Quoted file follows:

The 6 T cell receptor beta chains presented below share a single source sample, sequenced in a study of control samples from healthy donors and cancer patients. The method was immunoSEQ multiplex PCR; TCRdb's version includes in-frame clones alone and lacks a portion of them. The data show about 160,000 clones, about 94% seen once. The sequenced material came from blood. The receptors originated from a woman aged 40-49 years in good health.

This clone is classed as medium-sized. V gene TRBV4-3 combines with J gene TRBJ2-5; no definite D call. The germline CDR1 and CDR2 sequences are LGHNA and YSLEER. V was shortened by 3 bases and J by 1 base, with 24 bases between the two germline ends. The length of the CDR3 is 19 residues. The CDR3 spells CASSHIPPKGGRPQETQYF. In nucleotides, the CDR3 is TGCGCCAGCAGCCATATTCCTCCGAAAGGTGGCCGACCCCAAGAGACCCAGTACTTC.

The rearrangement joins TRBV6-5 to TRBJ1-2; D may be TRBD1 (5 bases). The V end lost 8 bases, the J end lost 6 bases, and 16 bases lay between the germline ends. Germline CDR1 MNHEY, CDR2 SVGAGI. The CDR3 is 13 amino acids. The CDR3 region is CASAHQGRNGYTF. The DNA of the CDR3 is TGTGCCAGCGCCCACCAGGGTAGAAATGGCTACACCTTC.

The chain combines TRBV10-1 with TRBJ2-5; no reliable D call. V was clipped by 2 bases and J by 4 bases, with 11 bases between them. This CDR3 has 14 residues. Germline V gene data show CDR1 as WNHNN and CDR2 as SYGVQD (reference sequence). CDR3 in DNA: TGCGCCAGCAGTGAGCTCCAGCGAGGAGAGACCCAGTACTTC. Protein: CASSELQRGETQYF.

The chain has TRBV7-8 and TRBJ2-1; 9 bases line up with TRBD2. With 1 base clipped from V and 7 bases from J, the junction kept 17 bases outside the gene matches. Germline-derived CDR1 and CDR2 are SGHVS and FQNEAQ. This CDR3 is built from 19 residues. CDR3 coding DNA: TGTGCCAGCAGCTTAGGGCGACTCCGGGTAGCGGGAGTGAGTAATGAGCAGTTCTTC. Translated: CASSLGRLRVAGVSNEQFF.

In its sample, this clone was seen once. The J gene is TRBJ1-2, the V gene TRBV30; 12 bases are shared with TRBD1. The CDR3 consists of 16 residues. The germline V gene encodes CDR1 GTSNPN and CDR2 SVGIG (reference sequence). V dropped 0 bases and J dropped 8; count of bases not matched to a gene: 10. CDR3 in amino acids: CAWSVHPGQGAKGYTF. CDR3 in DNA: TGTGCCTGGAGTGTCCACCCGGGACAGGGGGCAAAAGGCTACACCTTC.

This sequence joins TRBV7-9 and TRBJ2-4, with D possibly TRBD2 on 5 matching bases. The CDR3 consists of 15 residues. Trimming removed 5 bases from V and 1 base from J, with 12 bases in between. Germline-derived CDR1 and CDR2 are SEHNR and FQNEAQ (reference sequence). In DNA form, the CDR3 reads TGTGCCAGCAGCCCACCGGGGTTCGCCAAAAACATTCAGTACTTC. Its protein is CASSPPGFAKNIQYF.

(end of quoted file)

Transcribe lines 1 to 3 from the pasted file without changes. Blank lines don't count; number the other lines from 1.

The 6 T cell receptor beta chains presented below share a single source sample, sequenced in a study of control samples from healthy donors and cancer patients. The method was immunoSEQ multiplex PCR; TCRdb's version includes in-frame clones alone and lacks a portion of them. The data show about 160,000 clones, about 94% seen once. The sequenced material came from blood. The receptors originated from a woman aged 40-49 years in good health.

This clone is classed as medium-sized. V gene TRBV4-3 combines with J gene TRBJ2-5; no definite D call. The germline CDR1 and CDR2 sequences are LGHNA and YSLEER. V was shortened by 3 bases and J by 1 base, with 24 bases between the two germline ends. The length of the CDR3 is 19 residues. The CDR3 spells CASSHIPPKGGRPQETQYF. In nucleotides, the CDR3 is TGCGCCAGCAGCCATATTCCTCCGAAAGGTGGCCGACCCCAAGAGACCCAGTACTTC.

The rearrangement joins TRBV6-5 to TRBJ1-2; D may be TRBD1 (5 bases). The V end lost 8 bases, the J end lost 6 bases, and 16 bases lay between the germline ends. Germline CDR1 MNHEY, CDR2 SVGAGI. The CDR3 is 13 amino acids. The CDR3 region is CASAHQGRNGYTF. The DNA of the CDR3 is TGTGCCAGCGCCCACCAGGGTAGAAATGGCTACACCTTC.